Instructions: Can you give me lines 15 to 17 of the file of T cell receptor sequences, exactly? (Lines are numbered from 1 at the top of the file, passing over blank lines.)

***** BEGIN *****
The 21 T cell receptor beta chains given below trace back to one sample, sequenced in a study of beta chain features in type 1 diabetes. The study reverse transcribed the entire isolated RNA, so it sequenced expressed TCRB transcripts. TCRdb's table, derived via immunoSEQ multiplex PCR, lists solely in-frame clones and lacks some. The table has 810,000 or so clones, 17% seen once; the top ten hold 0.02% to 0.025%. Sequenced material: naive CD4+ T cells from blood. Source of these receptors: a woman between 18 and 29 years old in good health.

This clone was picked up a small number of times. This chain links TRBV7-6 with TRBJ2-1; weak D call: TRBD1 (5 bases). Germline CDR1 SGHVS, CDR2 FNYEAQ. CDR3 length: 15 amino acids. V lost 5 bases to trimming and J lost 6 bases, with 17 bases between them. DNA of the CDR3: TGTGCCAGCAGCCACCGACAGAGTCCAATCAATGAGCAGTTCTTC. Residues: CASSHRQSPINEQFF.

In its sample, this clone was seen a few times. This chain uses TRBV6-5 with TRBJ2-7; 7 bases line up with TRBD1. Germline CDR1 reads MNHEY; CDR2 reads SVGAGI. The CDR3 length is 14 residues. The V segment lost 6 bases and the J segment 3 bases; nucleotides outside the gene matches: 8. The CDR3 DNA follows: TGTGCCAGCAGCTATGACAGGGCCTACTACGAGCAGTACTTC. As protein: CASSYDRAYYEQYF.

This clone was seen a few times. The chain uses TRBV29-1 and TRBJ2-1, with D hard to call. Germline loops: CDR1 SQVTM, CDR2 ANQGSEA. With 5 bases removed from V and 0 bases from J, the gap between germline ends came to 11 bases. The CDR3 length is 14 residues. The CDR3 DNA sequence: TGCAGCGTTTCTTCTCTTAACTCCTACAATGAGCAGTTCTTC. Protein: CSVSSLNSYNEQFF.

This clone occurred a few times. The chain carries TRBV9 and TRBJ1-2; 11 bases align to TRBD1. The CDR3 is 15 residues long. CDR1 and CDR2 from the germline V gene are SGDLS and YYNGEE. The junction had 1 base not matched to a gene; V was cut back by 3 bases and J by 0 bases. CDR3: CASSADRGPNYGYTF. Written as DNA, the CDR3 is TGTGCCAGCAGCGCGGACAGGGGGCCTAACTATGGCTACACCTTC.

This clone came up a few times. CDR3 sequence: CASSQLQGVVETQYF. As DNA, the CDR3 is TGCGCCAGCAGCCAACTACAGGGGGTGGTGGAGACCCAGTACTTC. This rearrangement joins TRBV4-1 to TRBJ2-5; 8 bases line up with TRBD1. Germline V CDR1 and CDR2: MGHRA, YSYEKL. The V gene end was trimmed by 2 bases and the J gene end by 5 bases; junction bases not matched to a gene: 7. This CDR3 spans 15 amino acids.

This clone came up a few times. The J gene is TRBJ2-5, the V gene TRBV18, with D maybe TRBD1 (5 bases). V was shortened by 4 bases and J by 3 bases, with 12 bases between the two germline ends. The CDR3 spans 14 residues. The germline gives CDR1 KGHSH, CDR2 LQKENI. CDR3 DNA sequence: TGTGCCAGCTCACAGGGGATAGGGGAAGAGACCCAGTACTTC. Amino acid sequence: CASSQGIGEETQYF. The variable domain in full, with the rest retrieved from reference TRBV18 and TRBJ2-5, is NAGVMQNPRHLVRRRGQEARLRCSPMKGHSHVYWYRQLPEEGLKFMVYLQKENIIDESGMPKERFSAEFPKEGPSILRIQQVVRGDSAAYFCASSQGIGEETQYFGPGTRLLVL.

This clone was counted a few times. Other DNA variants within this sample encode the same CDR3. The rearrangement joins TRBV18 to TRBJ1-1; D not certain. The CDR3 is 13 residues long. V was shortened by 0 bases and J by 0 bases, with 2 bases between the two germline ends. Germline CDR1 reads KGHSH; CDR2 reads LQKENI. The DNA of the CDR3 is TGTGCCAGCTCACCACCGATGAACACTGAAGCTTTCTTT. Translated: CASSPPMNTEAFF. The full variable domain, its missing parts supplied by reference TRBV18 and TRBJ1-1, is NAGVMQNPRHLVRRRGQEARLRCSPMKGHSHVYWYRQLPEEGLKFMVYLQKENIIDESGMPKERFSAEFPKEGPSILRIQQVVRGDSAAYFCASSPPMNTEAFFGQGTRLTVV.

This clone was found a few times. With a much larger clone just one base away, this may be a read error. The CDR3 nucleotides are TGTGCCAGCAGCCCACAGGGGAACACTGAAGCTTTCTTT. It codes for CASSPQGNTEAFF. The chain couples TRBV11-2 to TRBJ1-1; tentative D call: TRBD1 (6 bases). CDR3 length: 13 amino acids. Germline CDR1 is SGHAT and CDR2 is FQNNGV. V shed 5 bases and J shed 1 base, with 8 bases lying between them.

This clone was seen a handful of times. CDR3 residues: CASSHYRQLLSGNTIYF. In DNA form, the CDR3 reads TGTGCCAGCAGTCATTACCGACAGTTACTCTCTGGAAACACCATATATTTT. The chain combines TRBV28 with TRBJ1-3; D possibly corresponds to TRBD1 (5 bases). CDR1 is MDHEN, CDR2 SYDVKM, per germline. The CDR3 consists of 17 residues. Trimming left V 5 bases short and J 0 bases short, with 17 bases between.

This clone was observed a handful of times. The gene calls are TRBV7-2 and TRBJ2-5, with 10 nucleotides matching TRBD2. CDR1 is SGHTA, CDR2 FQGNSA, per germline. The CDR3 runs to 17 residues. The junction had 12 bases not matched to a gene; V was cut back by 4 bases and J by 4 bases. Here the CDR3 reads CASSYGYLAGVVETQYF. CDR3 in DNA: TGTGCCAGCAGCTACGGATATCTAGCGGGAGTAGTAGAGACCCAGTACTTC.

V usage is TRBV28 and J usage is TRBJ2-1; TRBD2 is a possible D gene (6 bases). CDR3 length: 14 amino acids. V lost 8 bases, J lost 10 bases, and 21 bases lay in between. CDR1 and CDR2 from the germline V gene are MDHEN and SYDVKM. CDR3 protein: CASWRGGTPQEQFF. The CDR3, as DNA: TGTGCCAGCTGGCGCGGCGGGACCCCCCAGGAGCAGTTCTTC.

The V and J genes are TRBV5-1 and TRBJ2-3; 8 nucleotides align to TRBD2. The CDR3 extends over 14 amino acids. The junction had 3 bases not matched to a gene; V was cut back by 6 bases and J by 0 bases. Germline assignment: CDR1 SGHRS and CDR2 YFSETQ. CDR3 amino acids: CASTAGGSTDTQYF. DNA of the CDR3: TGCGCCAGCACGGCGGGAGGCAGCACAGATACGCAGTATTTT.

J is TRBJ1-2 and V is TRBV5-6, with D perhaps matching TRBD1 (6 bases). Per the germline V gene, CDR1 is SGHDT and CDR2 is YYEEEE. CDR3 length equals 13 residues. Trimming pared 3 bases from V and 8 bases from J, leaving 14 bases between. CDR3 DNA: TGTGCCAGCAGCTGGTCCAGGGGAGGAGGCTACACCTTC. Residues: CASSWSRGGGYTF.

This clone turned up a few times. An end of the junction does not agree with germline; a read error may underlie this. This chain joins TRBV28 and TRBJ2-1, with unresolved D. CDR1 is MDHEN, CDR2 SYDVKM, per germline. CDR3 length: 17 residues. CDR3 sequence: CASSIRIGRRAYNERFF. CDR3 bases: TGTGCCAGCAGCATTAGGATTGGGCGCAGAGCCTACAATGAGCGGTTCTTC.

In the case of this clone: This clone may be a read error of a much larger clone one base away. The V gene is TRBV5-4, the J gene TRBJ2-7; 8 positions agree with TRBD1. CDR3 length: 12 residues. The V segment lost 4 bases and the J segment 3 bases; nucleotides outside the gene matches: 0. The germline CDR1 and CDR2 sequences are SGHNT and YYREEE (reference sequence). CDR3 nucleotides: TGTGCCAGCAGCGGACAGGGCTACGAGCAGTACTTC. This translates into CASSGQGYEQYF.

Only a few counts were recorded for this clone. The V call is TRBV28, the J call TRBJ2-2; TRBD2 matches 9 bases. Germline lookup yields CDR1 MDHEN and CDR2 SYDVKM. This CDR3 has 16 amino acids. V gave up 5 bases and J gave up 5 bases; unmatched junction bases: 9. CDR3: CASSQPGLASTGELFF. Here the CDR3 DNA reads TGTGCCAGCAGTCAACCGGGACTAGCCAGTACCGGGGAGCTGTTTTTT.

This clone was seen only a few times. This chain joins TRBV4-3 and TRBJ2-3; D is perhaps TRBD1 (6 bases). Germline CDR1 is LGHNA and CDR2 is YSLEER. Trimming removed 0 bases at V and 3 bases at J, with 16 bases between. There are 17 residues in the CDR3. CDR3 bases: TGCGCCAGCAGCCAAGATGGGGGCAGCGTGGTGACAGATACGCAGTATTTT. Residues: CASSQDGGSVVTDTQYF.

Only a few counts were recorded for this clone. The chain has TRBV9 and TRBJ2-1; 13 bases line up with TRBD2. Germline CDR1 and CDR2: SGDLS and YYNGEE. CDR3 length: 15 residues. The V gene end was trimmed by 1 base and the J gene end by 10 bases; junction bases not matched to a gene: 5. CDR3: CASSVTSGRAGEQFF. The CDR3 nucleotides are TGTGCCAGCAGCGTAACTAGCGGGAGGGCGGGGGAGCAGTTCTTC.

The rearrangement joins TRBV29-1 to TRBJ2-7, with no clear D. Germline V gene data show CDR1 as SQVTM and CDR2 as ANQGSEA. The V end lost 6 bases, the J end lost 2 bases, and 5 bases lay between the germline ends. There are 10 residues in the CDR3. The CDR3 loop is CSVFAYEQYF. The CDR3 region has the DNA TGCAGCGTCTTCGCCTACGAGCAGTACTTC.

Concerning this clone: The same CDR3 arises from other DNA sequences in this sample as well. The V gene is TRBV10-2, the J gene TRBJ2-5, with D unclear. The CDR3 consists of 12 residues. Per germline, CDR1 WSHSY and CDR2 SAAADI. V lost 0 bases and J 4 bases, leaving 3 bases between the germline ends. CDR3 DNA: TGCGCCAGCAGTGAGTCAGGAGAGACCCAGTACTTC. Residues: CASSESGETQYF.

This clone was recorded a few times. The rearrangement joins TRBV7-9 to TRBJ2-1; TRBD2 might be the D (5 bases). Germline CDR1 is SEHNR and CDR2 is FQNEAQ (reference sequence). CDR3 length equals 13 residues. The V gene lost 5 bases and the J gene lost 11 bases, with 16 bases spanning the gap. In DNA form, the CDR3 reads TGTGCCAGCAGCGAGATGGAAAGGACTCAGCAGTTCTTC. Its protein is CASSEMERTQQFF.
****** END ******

This clone turned up a few times. An end of the junction does not agree with germline; a read error may underlie this. This chain joins TRBV28 and TRBJ2-1, with unresolved D. CDR1 is MDHEN, CDR2 SYDVKM, per germline. CDR3 length: 17 residues. CDR3 sequence: CASSIRIGRRAYNERFF. CDR3 bases: TGTGCCAGCAGCATTAGGATTGGGCGCAGAGCCTACAATGAGCGGTTCTTC.

In the case of this clone: This clone may be a read error of a much larger clone one base away. The V gene is TRBV5-4, the J gene TRBJ2-7; 8 positions agree with TRBD1. CDR3 length: 12 residues. The V segment lost 4 bases and the J segment 3 bases; nucleotides outside the gene matches: 0. The germline CDR1 and CDR2 sequences are SGHNT and YYREEE (reference sequence). CDR3 nucleotides: TGTGCCAGCAGCGGACAGGGCTACGAGCAGTACTTC. This translates into CASSGQGYEQYF.

Only a few counts were recorded for this clone. The V call is TRBV28, the J call TRBJ2-2; TRBD2 matches 9 bases. Germline lookup yields CDR1 MDHEN and CDR2 SYDVKM. This CDR3 has 16 amino acids. V gave up 5 bases and J gave up 5 bases; unmatched junction bases: 9. CDR3: CASSQPGLASTGELFF. Here the CDR3 DNA reads TGTGCCAGCAGTCAACCGGGACTAGCCAGTACCGGGGAGCTGTTTTTT.